Gloria Stivic

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Gloria Stivic
First appearance Meet the Bunkers
(All in the Family - 1x01)
Last appearance An Uncredited Woman
(Gloria - 1x21)
Portrayed by Sally Struthers
Information
Gender Female
Occupation Department store employee; veterinarian's assistant
Family Archie Bunker (father)
Edith Bunker, née Baines (mother)
David Bunker (grandfather)
Sarah Bunker, née Longstreet (grandmother)
Alma Bunker (aunt)
Philip Bunker (uncle)
Alfred Bunker (uncle)
Linda Bunker (cousin)
Barbara Lee "Billie" Bunker (cousin)
Maude Findlay (first cousin once removed)
Walter Findlay (cousin-in-law)
Carol Traynor (second cousin))
Stephanie Mills ( step-cousin)
Spouse(s) Michael Stivic
(divorced; 1970–1982)
Children Joseph "Joey" Stivic
(son with Mike; born in December 1975)

Gloria Stivic (née Bunker), is a fictional character played by Sally Struthers on the American situation comedy All in the Family, which aired on the CBS television network from 1971 until 1979. She was the only child of Archie and Edith Bunker, and she was married to Michael Stivic. She was born 11 months after Edith and Archie were married as stated in the episode The Longest Kiss (Season 5, Episode 10).

Character overview[edit]

Gloria was often caught in the middle of arguments between her liberal husband Michael and her conservative father, Archie. As her relationship with Michael progressed, Gloria realized that her parents were wrong about a lot of things and sided with her husband's liberal beliefs.[1] Despite his affections for her, Michael was also using his marriage to get the long-sheltered Gloria to share his own beliefs as well.[1]

Gloria's mother mentioned (in the pilot) that Gloria was anemic and was therefore overprotected as a child.[2] Archie often referred to Gloria as his "little goil" [girl]. Having been babied throughout her early life, Gloria would display fondness towards being pampered.[1] With lower-than-average intelligence, Gloria dropped out of high school at the age of 16 to take a secretarial course.[1]

Gloria was the main breadwinner for the couple during the first five years of their marriage while they lived in her parents' home.[3][4] With Michael attending college, initially for his bachelor's degree, then continuing for his master's, Gloria worked full-time at a department store.[4] She was sensitive about having only a high school education.

Gloria and Mike moved to the neighboring rental house owned by former Bunker neighbor George Jefferson;[5] between seasons 1 and 5, the Jefferson family would reside in the very same house. At that time Gloria became pregnant. She then had a boy, Joey Stivic, and became a stay-at-home mother, while Michael began his teaching career. The Stivics later moved to Santa Barbara, California after Michael was offered a better paying associate professor's position at the University of California, Santa Barbara (UCSB).[1]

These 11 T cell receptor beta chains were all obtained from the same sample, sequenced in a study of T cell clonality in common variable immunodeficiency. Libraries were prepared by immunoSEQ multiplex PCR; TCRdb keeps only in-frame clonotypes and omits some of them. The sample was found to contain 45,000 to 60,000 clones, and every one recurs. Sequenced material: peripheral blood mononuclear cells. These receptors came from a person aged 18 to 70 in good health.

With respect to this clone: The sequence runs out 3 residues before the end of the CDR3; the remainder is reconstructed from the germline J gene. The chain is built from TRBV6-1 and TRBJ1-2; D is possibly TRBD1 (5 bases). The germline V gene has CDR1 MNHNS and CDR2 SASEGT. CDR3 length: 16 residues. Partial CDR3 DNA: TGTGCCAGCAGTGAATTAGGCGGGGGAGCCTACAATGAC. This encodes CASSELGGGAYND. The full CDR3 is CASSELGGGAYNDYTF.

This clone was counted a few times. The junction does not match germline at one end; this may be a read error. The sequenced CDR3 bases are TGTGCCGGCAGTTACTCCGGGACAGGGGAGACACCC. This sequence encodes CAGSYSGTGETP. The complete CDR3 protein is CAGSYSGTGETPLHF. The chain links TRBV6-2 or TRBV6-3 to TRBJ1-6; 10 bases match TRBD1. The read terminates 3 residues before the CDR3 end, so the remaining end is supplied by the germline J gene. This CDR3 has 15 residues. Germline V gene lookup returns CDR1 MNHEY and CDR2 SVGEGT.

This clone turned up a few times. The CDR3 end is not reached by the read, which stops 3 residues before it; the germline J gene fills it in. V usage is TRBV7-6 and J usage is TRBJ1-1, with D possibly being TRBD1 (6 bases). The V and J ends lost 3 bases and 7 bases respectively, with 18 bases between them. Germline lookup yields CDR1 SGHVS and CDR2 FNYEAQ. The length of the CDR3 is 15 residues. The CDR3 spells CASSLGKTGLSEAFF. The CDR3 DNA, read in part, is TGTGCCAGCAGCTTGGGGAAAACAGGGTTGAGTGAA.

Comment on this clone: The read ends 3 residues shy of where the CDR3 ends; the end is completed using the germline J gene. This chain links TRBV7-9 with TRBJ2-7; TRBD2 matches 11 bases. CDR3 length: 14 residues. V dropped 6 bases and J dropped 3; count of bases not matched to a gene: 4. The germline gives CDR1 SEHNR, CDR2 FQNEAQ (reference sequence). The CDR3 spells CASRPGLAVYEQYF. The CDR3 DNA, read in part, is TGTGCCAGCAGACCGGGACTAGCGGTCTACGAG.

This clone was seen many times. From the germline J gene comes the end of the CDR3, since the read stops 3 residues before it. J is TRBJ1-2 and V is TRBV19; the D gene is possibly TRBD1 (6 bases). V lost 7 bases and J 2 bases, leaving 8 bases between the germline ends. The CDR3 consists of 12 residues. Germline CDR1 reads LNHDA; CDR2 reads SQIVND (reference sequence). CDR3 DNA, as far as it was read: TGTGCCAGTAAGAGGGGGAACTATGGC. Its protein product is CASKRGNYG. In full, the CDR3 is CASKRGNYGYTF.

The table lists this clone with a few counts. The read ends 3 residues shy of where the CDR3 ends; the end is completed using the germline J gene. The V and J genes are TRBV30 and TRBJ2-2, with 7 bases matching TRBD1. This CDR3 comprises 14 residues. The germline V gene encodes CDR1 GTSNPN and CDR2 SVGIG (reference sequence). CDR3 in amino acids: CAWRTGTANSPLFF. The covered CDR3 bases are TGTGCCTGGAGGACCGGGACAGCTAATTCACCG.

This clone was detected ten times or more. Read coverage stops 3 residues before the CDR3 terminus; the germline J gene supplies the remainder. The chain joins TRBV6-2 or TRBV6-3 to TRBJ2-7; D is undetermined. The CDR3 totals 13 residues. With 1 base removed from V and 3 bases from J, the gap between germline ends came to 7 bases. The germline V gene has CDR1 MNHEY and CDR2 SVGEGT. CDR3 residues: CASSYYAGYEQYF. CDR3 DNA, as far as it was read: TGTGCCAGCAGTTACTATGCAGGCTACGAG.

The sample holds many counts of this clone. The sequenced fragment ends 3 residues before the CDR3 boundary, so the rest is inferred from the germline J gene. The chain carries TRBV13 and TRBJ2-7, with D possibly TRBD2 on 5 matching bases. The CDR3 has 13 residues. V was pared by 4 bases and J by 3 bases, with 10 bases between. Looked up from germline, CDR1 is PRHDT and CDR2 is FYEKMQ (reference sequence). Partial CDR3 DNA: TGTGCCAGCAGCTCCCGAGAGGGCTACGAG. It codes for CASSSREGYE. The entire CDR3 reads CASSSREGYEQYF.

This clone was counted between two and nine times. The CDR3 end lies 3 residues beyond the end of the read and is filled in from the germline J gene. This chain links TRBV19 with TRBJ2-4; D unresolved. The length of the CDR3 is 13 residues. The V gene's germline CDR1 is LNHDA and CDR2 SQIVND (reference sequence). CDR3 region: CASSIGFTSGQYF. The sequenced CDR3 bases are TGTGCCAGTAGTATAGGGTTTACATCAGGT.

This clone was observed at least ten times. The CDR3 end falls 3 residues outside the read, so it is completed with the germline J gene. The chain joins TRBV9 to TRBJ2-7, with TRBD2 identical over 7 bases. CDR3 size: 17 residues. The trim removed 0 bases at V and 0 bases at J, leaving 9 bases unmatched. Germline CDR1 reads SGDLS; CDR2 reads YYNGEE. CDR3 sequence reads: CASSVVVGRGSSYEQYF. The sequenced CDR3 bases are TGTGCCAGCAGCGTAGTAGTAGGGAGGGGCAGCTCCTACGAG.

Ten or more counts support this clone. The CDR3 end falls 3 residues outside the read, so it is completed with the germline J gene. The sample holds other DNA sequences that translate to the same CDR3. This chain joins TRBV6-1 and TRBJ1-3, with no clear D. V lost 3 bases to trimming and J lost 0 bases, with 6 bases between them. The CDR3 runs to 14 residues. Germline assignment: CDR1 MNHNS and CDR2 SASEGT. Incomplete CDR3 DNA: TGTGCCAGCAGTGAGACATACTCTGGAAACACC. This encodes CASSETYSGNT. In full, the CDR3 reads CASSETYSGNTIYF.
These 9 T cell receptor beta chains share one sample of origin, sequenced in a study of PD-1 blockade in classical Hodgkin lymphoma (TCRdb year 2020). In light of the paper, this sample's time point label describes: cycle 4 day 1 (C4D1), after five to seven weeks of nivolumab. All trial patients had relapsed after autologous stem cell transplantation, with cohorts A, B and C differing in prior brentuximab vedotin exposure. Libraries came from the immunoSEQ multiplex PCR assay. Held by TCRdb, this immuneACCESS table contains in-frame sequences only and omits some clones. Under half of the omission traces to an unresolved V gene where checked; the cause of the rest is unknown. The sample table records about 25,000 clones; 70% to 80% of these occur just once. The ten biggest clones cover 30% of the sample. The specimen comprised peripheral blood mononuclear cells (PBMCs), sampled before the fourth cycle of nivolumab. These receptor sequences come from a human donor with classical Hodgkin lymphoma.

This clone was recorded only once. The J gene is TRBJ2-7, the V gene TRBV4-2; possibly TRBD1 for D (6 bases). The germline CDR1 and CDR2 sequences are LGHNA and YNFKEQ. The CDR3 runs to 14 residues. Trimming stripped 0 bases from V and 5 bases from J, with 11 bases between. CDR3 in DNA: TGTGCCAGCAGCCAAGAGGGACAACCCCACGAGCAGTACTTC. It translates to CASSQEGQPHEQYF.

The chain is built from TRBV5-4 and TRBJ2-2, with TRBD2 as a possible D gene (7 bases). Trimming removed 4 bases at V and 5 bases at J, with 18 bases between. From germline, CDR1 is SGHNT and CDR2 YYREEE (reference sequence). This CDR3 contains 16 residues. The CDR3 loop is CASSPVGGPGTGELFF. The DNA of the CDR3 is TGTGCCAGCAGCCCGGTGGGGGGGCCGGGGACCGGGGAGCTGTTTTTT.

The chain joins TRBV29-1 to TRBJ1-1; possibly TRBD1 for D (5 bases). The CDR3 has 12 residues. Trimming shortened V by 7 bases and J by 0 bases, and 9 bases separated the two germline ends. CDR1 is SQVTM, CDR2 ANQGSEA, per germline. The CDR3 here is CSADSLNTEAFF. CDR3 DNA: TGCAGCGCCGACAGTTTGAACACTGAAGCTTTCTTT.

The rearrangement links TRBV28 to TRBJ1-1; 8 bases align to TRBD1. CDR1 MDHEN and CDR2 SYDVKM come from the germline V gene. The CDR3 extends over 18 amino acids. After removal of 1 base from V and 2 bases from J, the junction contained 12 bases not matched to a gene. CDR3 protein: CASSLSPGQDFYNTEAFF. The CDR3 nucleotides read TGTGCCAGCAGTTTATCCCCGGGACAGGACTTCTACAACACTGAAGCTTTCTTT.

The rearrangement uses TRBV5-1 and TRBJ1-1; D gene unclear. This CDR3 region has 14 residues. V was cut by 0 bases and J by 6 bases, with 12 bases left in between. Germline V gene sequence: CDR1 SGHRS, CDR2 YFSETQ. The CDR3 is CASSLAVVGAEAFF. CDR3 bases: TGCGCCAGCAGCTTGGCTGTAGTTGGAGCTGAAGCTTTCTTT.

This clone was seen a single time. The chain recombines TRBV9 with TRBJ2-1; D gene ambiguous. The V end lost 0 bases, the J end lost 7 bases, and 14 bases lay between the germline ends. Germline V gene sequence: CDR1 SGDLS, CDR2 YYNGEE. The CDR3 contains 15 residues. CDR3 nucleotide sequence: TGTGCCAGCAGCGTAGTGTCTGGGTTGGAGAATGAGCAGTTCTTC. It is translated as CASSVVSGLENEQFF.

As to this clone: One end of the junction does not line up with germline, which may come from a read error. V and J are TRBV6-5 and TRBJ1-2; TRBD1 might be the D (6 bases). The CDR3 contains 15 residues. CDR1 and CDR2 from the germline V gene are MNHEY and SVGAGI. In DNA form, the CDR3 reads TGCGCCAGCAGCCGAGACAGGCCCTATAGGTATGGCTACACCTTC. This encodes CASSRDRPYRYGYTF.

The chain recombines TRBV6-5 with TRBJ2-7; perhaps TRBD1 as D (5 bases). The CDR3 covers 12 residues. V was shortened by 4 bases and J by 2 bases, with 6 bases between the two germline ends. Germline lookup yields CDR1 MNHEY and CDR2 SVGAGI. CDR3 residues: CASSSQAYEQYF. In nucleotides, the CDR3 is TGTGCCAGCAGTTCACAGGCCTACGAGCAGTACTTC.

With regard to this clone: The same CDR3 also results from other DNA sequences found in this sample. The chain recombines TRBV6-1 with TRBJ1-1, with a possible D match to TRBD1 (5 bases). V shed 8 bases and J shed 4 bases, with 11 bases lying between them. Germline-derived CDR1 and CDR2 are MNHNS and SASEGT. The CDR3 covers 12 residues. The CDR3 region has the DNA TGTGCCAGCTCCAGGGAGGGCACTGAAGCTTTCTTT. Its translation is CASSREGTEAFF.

The Stivic marriage was tested after Gloria engaged in an affair with Bud Kreeger, a college faculty colleague of her husband. Gloria confessed this affair to her parents, while remaining silent about sleeping with him, during Archie and Edith's Christmas visit to California.

Michael and Gloria would later get arrested for engaging in a nude protest at a proposed site for nuclear power plant. This action would cost Michael his well-paid job at UCSB and left both of the Stivics cash-strapped. Eventually, Michael would abandon his family to join a commune with one of his college students.

Struthers continued playing the character of Gloria Bunker in guest appearances on Archie Bunker's Place and on the 1982–1983 related series Gloria, in which she was divorced from her husband Michael, and working in a veterinarian's office in upstate New York.[6]

References[edit]

  1. ^ a b c d e Vincent Terrace (2011). Encyclopedia of Television Shows, 1925 through 2010, 2d ed. McFarland & Company. p. 240. ISBN 9780786464777. Retrieved February 17, 2014. 
  2. ^ Adler, Richard (1979). All in the Family: A Critical Appraisal. Praeger. p. 17. 
  3. ^ Sagert, Kelly Boyer (2007). The 1970s. Westport, Conn.: Greenwood Publishing Group. p. 194. ISBN 9780313339196. 
  4. ^ a b Robinson, Lillian S. (1986). Sex, Class, Culture. New York and London: Routledge. p. 315. ISBN 9780416012415. 
  5. ^ McCrohan, Donna (1987). Archie & Edith, Mike & Gloria: The Tumultuous History of All in the Family. New York: Workman Pub. p. 178. ISBN 9780894805271. 
  6. ^ McNeil, Alex (1986). Total Television: The Comprehensive Guide to Programming from 1948 to the Present. New York: Penguin Books. ISBN 9780140249163.